We decry the renewed spat over the recruitment of 774,000 Nigerians for the Federal Government’s special public works programme. Earlier, the exercise had caused a rift between the Minister of State for Labour and Employment, Festus Keyamo, and federal lawmakers on the modalities for the recruitment. Now, what is apparently stalling the exercise is the quarrel between the minister and the lawmakers over the slots allotted to them. Under the new arrangement, each federal lawmaker is allotted 30 slots of the jobs. However, the lawmakers have reportedly turned down the offer.
President Muhammadu Buhari had approved the programme to cushion the effect of the COVID-19 pandemic on largely unskilled Nigerians. Under the scheme to be facilitated by the National Directorate of Employment (NDE), about 1, 000 Nigerians who would earn N20, 000 each a month will be employed for a period of three months in each of the 774 local government areas of the country. The programme, which is expected to take off in October this year, has, unfortunately, been dogged by needless controversies.
Initially, Keyamo and the lawmakers disagreed over the composition of the committee for the supervision of the recruitment exercise. There were allegations that some people would hijack the recruitment process to achieve some political mileage. The latest twist on the matter is the allotment of 30 slots of the 1,000 jobs per local government to the federal lawmakers.
We condemn the avoidable politicisation of the recruitment exercise meant to give unemployed unskilled Nigerians a palliative to cushion the effect of COVID-19. We urge those concerned, especially the lawmakers to accept the 30 slots allotted to each of them. The jobs are meant for Nigerians in the 774 local governments and not necessarily their supporters or party members. It is sad that the jobs meant for the poor is subjected to this kind of treatment.
This is not the first time government would create such temporary jobs. Such ad hoc schemes are not new to Nigeria since the introduction of the the National Directorate of Employment (NDE) some years back. The programme is to create job opportunities in the rural areas through a short-term engagement of unemployed persons. It is a dry season/off season transient job programme and designed for the rehabilitation/maintenance of public and social infrastructure.
Participants in the scheme are to be recruited largely from the pool of unskilled persons resident in those rural areas. They are to be engaged in drainage digging and clearance, irrigation canals clearance, rural feeder road maintenance, traffic control, street cleaning, cleaning of public infrastructure like health centres and schools and other menial jobs. The scheme has been successful in India, a country Nigeria took over from as the poverty capital of the world.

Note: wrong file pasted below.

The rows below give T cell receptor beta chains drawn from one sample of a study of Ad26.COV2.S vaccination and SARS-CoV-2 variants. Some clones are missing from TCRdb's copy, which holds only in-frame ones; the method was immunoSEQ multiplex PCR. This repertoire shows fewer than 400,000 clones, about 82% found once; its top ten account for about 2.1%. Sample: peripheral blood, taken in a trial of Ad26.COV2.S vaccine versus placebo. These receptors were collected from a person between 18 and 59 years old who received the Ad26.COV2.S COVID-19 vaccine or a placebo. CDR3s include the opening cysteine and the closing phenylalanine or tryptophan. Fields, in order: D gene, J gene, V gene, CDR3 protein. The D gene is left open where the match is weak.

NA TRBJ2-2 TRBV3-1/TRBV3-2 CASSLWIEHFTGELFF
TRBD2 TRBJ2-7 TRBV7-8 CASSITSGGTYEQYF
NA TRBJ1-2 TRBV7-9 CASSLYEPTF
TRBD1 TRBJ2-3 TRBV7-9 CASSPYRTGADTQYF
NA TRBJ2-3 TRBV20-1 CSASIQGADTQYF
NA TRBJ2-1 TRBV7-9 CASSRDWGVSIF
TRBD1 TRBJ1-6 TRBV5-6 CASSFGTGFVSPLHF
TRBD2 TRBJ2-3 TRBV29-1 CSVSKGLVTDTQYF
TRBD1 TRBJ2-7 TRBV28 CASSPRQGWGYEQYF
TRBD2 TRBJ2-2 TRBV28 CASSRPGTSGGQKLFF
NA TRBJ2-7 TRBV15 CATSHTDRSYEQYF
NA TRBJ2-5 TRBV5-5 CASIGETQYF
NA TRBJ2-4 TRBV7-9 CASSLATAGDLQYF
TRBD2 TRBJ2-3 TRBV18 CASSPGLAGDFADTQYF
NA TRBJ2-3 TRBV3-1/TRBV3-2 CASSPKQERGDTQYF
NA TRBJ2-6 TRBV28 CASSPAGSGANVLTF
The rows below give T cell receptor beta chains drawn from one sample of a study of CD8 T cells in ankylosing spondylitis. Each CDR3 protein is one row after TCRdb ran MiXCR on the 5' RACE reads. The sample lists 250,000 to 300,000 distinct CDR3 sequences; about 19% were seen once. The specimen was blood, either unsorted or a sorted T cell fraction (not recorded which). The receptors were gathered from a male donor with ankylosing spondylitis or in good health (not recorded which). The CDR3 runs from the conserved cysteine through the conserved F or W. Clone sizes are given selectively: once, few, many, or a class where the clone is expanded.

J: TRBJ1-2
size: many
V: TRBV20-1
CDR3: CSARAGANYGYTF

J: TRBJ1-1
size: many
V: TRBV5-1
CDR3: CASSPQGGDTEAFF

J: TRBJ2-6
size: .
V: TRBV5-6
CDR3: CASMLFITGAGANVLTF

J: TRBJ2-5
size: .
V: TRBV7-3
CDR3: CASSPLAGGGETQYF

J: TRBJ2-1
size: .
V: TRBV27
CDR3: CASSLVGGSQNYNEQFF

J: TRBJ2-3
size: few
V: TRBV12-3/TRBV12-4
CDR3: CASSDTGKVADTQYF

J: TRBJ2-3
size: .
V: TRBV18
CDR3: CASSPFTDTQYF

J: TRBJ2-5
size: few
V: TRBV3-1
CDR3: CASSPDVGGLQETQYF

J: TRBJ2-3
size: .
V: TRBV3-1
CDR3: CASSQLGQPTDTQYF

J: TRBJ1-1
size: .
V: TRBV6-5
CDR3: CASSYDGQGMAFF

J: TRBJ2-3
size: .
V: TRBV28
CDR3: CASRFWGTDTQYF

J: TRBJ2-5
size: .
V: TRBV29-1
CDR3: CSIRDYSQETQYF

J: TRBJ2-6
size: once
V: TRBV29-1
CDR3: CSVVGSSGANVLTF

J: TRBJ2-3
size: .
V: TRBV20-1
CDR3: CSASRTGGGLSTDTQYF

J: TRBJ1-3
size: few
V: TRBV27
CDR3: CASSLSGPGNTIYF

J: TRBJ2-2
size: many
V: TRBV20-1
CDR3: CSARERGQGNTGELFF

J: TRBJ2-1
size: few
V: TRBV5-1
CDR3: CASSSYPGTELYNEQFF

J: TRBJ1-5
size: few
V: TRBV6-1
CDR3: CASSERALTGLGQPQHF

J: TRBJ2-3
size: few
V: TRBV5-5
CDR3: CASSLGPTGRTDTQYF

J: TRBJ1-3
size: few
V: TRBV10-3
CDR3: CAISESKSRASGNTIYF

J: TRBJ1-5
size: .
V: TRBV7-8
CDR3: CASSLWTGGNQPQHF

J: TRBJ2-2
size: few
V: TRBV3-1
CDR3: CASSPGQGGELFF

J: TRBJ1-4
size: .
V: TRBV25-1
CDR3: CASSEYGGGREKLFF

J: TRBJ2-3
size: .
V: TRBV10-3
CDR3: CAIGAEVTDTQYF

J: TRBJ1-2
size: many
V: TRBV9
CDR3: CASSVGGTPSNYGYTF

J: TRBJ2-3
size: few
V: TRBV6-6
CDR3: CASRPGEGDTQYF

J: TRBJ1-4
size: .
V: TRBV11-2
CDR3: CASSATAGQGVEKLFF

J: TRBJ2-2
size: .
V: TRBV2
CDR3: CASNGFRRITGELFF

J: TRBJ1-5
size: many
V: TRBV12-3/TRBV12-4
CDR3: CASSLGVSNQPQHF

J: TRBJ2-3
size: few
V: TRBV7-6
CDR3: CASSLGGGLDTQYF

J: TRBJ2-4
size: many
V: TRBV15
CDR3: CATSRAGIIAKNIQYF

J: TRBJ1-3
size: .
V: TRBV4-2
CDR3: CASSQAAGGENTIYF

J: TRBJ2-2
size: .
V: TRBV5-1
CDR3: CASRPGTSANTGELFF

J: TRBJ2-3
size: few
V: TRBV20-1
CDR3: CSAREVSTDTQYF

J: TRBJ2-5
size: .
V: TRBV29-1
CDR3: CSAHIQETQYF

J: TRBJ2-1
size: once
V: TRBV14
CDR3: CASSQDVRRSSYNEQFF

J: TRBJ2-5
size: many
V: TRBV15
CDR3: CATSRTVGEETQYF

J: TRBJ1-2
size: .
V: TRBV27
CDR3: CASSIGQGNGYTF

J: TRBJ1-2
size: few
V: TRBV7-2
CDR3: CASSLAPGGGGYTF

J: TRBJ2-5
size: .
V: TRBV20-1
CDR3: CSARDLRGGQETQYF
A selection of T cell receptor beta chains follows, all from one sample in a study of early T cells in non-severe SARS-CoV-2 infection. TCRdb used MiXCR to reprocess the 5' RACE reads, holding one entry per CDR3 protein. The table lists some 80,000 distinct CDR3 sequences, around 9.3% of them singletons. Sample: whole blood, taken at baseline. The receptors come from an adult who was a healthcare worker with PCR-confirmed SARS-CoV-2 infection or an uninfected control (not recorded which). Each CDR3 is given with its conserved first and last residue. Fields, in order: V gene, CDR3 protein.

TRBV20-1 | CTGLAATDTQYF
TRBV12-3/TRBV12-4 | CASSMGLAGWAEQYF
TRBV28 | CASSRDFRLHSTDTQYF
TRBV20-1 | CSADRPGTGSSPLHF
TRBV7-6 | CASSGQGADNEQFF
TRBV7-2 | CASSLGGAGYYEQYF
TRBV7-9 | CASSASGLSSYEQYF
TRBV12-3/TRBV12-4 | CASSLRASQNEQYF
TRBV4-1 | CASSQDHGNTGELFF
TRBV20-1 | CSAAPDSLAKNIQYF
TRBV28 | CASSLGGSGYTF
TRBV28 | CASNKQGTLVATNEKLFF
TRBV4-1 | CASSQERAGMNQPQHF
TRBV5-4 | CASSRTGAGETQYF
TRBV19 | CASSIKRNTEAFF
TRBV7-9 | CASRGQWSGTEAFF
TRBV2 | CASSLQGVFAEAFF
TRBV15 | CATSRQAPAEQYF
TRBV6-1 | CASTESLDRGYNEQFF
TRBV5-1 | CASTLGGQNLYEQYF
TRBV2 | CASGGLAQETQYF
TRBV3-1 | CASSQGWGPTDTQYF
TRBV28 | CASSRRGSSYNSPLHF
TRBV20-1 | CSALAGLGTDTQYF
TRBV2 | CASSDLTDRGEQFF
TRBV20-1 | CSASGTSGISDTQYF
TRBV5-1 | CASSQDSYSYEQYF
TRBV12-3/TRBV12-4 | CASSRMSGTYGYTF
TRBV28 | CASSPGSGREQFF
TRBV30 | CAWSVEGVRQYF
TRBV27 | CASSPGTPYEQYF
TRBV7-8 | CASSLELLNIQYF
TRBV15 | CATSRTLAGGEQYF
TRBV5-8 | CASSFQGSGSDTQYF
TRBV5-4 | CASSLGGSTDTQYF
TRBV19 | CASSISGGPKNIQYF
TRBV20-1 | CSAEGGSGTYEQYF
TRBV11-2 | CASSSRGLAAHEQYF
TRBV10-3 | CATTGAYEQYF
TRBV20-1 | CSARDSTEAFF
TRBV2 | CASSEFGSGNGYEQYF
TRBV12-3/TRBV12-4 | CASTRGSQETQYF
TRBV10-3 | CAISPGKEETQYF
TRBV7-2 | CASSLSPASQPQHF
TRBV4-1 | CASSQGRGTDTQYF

With the confusion trailing the exercise, the intention of the government in initiating the programme is likely to be defeated. A job scheme that is aimed at providing palliative to unemployed persons in a country battling with acute poverty should not generate any controversy. While it is the duty of the National Assembly to oversee the activities of the executive, it must not be seen to do so in a manner that works against the government’s intention for public good. The lawmakers should be concerned more with good legislation and constituency projects than undue interference on virtually all issues, including the recruitment of 774,000 Nigerians for menial jobs. Let the jobs be given to the people in the rural areas that need them. The supervising ministry should liaise with the states to give the jobs to the genuine beneficiaries.
We live in an open society and therefore demand transparency in the conduct of government affairs. The jobs should be given to Nigerians, who need them. Nigerians have suffered enough to be taken through this needless muscle flexing.
The impact of the COVID-19 pandemic on the economic well-being of the people is overwhelming. A recent report by the National Bureau of Statistics (NBS) indicated that the impacts of the pandemic on employment and income of Nigerians have been widespread. Out of the 1,950 households surveyed on a nationally representative sample, 42 per cent of the respondents who were working before the outbreak, had lost their jobs. It added that a high rate of households reported income loss since mid-March 2020, with 79 per cent posting decreased income. Micro Small and Medium Enterprises (MSMEs) operators are among the worst hit with some of them closing shops and their employees automatically losing their jobs. About 82.9million or 40 per cent of Nigerians are living in extreme poverty.
Although the N20,000 stipend to be paid to each beneficiary of the 774,000 jobs a month falls below the N30,000 minimum wage, it means a lot to vulnerable Nigerians and their dependants. The jobs should not be used for political patronages. We urge that only those that deserve them should be considered.